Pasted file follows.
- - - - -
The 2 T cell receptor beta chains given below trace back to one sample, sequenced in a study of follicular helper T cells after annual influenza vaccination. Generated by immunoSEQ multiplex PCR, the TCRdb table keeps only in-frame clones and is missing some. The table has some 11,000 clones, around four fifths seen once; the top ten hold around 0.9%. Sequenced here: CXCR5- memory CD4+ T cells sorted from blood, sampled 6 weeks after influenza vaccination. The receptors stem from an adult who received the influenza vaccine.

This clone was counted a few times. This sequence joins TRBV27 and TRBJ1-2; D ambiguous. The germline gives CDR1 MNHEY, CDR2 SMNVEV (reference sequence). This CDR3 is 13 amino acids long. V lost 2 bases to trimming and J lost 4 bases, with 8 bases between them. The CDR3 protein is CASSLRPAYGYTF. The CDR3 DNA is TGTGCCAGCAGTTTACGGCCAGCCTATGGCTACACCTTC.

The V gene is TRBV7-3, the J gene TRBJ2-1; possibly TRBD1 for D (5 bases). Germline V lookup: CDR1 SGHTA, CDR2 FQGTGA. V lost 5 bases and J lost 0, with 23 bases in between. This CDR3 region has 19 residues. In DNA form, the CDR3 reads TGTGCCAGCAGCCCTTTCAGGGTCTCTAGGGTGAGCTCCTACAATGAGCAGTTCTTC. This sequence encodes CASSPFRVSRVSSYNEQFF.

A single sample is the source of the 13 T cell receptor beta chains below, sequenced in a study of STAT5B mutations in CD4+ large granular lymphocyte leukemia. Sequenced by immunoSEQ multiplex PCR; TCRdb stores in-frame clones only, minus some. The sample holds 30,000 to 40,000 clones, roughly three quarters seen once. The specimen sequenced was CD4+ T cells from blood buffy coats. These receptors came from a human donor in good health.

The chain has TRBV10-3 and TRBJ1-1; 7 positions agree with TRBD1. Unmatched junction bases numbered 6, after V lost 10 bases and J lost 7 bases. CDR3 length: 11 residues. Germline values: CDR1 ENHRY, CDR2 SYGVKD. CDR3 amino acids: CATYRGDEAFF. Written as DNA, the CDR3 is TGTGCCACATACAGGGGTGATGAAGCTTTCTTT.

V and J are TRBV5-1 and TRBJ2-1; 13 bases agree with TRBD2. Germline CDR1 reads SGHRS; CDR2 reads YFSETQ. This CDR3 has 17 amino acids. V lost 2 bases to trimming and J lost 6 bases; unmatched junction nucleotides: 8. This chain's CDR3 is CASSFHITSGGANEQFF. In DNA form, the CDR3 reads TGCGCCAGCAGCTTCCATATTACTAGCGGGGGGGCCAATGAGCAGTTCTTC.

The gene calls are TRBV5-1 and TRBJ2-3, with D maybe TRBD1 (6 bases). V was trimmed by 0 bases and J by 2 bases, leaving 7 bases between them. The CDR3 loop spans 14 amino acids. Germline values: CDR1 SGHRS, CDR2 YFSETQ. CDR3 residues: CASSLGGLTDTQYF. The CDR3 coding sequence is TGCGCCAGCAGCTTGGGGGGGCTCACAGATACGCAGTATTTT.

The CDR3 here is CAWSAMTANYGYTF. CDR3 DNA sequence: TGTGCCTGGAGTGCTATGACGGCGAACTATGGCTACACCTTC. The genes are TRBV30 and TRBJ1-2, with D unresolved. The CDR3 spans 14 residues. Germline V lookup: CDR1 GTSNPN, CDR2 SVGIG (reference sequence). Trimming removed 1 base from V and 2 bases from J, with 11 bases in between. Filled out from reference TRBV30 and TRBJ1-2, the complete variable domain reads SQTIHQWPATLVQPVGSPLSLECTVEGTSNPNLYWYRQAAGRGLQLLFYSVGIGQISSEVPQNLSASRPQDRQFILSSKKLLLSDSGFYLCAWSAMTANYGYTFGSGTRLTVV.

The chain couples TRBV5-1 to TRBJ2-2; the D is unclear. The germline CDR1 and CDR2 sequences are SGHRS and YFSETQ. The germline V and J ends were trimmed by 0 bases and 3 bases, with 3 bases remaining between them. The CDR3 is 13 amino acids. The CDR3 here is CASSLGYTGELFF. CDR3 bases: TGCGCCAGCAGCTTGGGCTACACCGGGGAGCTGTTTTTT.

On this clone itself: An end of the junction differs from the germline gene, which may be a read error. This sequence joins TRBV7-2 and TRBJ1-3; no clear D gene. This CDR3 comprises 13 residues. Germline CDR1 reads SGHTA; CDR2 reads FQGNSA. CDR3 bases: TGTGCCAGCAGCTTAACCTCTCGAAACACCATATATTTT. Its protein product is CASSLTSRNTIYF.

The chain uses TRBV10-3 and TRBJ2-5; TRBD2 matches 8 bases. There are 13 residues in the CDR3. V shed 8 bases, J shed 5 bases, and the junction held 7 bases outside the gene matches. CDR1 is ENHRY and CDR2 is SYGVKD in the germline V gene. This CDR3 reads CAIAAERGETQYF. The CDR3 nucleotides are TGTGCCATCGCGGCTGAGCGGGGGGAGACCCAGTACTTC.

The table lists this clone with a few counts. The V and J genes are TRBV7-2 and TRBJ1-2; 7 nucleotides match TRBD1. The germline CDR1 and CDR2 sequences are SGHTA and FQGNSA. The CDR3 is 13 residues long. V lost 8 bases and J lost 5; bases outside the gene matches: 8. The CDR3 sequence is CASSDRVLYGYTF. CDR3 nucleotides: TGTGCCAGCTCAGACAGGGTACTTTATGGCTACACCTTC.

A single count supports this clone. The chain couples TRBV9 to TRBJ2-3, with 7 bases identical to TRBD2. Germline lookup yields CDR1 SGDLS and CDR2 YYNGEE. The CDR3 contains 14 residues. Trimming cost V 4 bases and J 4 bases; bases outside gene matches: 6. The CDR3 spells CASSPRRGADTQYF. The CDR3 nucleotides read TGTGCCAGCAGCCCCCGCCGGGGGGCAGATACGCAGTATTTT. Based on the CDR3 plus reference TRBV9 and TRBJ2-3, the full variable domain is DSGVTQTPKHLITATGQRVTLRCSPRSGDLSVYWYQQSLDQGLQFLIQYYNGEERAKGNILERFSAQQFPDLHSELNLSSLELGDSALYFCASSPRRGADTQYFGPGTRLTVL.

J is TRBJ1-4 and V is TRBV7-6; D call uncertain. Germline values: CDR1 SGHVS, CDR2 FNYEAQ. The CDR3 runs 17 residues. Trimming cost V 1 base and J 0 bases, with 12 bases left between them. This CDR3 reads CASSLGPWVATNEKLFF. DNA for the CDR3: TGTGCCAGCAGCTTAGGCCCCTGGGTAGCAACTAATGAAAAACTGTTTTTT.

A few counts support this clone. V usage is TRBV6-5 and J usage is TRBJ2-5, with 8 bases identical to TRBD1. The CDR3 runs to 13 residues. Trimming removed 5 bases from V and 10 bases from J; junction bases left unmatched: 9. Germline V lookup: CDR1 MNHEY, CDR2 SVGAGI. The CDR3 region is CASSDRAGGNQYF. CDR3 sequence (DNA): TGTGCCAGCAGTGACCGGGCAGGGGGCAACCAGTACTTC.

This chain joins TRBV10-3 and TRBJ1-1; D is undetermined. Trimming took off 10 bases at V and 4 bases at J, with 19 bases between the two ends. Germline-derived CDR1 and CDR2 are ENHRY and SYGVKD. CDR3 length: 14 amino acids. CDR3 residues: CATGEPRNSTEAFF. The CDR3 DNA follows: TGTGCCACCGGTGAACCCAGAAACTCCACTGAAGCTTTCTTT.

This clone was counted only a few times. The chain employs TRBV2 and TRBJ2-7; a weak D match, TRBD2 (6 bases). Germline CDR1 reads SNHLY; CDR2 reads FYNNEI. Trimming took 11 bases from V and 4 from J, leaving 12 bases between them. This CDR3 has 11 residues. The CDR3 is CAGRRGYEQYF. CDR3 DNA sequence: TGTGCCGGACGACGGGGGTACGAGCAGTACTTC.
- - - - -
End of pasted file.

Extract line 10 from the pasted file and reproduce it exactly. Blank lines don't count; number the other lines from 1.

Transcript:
On this clone itself: An end of the junction differs from the germline gene, which may be a read error. This sequence joins TRBV7-2 and TRBJ1-3; no clear D gene. This CDR3 comprises 13 residues. Germline CDR1 reads SGHTA; CDR2 reads FQGNSA. CDR3 bases: TGTGCCAGCAGCTTAACCTCTCGAAACACCATATATTTT. Its protein product is CASSLTSRNTIYF.